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From "mgroovy (JIRA)" <>
Subject [jira] [Commented] (GROOVY-8570) Support Warnings in Groovy Compiler
Date Thu, 17 May 2018 22:59:00 GMT


mgroovy commented on GROOVY-8570:

@[~blackdrag]: When would that converter run ? And who would implement and maintain it right
now ? What added benefit would it have over simply educating people to use idiomatic Groovy
constructs (which is much simpler to implement and has no maintenance effort) ? Would it (optionally
?) also support idiomatic edge cases such as for-loops to each-functional-style-iteration
(What if the construct has or might have different performance characteristics ?) ? What if
the converter has a bug or a conversion does not work e.g. for indy-Groovy only, wouldn't
the reputation of Groovy suffer needlessly (reputation of course is easily lost, hard to regain
- see under "Groovy is slow", "Groovy is a script language", ...) ? Would it be better to
base this e.g. on IntelliJ ? It feels like this would definitely merit its own Jira issue...

> Support Warnings in Groovy Compiler
> -----------------------------------
>                 Key: GROOVY-8570
>                 URL:
>             Project: Groovy
>          Issue Type: New Feature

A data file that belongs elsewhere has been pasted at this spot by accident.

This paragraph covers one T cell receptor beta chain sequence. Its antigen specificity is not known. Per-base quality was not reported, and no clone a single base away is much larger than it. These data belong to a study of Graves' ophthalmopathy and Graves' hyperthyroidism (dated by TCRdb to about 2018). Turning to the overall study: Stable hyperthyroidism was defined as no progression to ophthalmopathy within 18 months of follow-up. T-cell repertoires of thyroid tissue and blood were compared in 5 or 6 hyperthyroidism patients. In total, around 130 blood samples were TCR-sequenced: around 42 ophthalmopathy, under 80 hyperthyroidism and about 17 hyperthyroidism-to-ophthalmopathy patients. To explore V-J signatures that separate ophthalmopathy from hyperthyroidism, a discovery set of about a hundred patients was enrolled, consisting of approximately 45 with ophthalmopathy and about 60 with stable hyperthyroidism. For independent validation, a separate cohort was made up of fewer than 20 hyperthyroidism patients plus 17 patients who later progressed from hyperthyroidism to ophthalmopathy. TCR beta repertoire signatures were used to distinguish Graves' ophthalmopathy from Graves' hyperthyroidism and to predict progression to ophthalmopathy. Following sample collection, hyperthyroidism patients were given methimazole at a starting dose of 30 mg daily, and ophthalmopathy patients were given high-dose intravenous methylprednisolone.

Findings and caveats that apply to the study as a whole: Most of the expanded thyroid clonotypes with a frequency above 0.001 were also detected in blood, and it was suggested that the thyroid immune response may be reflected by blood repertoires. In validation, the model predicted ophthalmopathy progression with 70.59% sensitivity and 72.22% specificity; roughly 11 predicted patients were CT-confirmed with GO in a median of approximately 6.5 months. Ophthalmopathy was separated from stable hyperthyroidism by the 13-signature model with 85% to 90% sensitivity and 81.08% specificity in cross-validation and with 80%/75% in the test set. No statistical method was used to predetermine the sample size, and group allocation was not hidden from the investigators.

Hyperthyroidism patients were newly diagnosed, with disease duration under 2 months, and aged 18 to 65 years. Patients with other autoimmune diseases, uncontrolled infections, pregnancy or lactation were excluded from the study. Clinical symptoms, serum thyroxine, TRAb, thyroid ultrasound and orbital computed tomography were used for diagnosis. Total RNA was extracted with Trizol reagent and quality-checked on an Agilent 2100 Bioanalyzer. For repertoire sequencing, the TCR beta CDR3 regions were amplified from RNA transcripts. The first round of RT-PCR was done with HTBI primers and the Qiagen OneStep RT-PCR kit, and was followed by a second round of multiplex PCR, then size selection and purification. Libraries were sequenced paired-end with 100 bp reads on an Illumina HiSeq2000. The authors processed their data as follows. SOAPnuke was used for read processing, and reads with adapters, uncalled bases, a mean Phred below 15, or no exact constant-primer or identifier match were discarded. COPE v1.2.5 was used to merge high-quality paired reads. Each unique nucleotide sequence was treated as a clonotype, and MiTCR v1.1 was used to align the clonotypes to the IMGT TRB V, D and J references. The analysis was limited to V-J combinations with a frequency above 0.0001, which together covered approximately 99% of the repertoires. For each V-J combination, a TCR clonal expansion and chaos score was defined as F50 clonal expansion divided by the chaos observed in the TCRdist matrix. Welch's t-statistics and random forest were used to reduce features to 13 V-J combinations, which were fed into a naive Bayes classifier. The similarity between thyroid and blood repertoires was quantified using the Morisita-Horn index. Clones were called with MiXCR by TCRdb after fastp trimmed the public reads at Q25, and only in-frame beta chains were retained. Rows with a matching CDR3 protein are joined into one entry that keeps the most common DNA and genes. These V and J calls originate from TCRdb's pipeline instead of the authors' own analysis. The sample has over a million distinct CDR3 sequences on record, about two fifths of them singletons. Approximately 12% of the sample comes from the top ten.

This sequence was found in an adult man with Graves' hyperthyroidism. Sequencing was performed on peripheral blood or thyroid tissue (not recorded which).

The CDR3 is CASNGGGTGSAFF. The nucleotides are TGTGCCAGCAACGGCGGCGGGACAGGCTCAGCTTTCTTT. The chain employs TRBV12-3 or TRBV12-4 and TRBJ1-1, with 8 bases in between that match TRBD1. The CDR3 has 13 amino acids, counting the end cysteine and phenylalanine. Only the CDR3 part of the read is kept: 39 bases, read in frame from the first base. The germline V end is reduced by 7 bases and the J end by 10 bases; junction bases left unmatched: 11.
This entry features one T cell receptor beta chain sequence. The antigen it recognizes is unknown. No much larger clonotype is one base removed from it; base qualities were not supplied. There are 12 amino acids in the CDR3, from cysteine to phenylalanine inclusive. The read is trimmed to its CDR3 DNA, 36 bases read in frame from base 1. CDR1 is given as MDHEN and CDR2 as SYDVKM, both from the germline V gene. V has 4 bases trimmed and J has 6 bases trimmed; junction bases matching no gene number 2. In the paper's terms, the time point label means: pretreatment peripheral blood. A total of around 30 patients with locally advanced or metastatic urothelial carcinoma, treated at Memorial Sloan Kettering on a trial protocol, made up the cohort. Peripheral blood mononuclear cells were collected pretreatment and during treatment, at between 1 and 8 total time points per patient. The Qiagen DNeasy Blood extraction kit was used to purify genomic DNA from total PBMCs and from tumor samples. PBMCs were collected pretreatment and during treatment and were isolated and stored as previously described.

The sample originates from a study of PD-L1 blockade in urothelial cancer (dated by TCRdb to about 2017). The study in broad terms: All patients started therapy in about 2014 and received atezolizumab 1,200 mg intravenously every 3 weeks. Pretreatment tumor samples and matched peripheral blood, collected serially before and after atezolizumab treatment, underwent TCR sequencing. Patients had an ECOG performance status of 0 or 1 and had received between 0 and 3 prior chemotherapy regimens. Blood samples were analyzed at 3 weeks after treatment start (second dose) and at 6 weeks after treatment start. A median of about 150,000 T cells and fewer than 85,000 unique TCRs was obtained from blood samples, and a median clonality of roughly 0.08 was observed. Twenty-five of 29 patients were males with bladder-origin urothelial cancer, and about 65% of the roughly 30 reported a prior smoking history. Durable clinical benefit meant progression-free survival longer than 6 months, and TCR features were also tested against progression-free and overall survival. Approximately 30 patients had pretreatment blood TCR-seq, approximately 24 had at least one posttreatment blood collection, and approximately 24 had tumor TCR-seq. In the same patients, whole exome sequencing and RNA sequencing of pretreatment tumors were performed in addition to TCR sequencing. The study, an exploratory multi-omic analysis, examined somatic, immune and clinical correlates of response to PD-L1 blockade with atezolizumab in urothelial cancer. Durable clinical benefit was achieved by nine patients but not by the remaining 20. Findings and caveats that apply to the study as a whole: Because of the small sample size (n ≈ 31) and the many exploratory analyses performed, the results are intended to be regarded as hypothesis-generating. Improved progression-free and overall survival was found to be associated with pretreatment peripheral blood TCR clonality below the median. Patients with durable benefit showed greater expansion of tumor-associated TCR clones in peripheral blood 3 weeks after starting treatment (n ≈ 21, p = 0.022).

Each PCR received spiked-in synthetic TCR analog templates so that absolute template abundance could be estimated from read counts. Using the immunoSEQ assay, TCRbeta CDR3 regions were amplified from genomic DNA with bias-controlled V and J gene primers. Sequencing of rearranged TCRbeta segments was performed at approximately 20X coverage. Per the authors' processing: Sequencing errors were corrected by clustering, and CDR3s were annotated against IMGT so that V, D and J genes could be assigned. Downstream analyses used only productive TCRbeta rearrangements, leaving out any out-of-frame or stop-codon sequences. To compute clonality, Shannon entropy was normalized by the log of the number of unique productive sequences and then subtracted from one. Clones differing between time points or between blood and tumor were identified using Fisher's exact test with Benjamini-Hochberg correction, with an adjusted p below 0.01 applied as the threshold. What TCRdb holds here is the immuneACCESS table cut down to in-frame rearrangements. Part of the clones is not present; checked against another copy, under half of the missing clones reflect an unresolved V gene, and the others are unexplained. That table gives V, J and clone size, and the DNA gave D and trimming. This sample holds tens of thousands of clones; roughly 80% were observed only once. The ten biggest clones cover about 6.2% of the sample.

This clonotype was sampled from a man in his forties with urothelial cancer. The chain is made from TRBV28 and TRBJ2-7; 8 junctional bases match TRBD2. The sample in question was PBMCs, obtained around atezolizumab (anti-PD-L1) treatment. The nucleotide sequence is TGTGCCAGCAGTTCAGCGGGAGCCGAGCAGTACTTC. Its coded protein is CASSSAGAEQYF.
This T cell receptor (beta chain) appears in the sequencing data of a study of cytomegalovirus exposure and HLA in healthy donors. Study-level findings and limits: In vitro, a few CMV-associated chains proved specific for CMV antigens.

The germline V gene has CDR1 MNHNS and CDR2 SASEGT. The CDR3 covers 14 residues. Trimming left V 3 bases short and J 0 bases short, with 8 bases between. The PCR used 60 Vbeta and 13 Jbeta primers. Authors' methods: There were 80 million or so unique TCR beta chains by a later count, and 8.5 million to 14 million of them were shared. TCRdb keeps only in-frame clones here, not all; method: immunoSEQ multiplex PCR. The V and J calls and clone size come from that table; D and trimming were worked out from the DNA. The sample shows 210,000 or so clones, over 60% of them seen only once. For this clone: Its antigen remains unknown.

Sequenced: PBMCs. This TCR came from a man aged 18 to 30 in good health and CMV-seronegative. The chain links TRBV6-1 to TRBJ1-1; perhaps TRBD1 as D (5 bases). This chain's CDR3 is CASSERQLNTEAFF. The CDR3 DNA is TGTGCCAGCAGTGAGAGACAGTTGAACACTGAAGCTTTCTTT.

>          Components: Compiler
>    Affects Versions: 3.0.0-alpha-3
>            Reporter: mgroovy
>            Priority: Major
> * To warn Java developers using e.g. non-idiomatic Groovy constructs which only exist
to support copy-and-paste Java-to-Groovy code compatibility, The Groovy compiler should support
compiler warnings in addition to compiler errors.
>  * Warnings should by default only be emitted in special circumstances such as the one
described above, and not spam developers with an endless stream of, often subjectve, messages
on "how to use Groovy correctly".
>  * Sample warnings:
> # WARNING: Using curly braces Java style array literals (\{...}) is not idiomatic Groovy.
To avoid confusion with Groovy closures, it is recommended to use the performance-identical
Groovy square bracket list literal syntax ([...]) instead.
> # WARNING: The 'var' keyword is currently only an alias to 'def' (i.e. Object) in Groovy.
To get reassignment type safety use an explicit type instead.

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